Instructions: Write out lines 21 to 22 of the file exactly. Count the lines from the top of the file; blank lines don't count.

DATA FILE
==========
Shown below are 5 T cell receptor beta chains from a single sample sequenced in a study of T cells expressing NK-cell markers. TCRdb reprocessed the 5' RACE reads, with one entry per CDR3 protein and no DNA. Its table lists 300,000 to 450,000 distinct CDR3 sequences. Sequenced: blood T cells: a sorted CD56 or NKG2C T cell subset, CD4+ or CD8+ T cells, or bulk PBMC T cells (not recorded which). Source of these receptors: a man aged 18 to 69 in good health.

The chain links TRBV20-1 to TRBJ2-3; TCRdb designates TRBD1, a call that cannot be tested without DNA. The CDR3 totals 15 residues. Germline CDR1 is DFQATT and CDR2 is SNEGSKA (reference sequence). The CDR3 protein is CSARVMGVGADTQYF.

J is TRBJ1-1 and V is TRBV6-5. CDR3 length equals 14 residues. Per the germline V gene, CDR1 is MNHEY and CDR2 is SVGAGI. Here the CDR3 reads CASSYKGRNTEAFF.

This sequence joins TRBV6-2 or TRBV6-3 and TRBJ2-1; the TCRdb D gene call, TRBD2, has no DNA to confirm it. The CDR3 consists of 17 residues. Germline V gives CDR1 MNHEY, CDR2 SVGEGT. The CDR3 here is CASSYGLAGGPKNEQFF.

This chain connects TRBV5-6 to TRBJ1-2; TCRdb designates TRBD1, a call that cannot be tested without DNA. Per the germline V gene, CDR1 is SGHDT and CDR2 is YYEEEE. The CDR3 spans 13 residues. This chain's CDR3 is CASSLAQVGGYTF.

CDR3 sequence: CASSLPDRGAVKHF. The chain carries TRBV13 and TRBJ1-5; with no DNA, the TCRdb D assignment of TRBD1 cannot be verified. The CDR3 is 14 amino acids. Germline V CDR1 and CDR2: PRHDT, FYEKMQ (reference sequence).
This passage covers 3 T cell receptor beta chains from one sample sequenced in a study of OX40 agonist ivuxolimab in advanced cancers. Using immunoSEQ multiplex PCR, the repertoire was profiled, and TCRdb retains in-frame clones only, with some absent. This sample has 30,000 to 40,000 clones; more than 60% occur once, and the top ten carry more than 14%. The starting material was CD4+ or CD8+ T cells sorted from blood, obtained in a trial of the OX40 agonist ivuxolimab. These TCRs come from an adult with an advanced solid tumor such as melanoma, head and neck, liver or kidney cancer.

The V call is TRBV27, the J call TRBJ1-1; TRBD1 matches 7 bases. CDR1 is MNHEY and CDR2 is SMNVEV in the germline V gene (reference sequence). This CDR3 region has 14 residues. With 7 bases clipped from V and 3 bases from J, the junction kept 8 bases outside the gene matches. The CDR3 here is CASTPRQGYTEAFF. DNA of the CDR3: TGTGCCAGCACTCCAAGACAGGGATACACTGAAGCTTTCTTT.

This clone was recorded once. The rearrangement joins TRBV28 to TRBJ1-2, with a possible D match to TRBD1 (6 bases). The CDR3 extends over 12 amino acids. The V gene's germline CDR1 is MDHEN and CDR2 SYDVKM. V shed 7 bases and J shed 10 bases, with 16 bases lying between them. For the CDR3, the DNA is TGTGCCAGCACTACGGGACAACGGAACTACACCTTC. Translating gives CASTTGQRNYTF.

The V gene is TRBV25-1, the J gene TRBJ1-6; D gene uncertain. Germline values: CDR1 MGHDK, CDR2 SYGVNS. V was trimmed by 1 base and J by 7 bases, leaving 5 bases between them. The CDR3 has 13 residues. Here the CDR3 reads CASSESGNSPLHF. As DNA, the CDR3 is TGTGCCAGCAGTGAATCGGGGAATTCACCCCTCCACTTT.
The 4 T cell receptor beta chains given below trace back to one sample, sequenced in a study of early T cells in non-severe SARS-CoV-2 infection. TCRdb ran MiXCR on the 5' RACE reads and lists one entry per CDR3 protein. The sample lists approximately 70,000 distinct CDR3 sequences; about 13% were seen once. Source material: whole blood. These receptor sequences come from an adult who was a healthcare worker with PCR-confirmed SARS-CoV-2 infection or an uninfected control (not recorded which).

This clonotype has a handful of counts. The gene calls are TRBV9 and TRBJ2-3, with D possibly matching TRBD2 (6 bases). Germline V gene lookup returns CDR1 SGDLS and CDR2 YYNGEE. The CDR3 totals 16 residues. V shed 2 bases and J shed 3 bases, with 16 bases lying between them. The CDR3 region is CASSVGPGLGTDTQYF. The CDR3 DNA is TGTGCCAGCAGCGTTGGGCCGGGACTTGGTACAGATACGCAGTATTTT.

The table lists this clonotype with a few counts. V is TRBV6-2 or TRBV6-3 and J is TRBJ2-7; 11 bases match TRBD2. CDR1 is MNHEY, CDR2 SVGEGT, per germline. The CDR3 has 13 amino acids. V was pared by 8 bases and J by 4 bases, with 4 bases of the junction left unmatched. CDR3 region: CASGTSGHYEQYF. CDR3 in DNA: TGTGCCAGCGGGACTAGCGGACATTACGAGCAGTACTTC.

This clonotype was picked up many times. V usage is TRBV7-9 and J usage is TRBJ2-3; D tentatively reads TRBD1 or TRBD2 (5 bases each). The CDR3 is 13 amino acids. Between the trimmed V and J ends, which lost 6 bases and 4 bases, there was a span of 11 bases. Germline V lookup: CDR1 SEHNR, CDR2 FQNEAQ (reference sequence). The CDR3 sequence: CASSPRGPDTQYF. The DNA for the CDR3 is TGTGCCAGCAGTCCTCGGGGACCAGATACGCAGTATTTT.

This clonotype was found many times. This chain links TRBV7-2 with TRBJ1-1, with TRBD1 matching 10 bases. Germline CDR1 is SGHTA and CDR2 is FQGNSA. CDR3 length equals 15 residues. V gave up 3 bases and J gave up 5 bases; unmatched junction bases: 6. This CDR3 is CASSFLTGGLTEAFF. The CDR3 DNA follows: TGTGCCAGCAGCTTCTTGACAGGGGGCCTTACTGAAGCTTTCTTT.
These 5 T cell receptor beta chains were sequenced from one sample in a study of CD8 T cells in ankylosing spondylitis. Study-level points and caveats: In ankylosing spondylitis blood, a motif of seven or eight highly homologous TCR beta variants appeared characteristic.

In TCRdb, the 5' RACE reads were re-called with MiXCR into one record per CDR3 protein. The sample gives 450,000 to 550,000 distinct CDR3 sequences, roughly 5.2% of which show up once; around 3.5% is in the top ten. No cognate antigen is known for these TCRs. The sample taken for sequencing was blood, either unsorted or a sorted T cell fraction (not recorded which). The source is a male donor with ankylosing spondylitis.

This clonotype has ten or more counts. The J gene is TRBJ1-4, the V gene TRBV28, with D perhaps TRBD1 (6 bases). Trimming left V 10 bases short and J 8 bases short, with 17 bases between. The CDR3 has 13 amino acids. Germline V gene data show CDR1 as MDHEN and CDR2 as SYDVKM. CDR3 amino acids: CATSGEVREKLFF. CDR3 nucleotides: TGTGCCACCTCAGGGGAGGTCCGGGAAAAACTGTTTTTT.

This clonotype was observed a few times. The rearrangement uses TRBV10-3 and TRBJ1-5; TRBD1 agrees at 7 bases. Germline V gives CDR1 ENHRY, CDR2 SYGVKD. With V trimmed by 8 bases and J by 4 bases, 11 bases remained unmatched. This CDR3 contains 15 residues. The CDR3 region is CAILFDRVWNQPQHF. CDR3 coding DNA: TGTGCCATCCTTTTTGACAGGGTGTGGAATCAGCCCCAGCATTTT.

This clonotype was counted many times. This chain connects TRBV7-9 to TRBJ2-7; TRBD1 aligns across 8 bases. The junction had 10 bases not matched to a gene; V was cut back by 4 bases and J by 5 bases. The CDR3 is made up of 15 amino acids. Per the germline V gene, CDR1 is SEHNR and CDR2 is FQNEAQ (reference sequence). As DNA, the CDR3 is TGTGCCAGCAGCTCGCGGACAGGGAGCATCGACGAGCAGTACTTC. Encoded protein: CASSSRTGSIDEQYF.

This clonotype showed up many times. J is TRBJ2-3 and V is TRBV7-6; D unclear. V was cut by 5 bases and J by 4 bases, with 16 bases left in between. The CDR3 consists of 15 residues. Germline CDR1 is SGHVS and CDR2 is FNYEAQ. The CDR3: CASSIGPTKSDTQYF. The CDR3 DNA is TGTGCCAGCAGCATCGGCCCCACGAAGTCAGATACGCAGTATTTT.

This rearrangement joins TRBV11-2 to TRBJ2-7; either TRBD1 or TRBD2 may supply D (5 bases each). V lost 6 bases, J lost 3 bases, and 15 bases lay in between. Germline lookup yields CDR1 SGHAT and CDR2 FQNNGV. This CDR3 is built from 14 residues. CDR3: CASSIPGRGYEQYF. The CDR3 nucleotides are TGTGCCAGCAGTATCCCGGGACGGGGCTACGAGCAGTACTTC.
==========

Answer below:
This clonotype showed up many times. J is TRBJ2-3 and V is TRBV7-6; D unclear. V was cut by 5 bases and J by 4 bases, with 16 bases left in between. The CDR3 consists of 15 residues. Germline CDR1 is SGHVS and CDR2 is FNYEAQ. The CDR3: CASSIGPTKSDTQYF. The CDR3 DNA is TGTGCCAGCAGCATCGGCCCCACGAAGTCAGATACGCAGTATTTT.

This rearrangement joins TRBV11-2 to TRBJ2-7; either TRBD1 or TRBD2 may supply D (5 bases each). V lost 6 bases, J lost 3 bases, and 15 bases lay in between. Germline lookup yields CDR1 SGHAT and CDR2 FQNNGV. This CDR3 is built from 14 residues. CDR3: CASSIPGRGYEQYF. The CDR3 nucleotides are TGTGCCAGCAGTATCCCGGGACGGGGCTACGAGCAGTACTTC.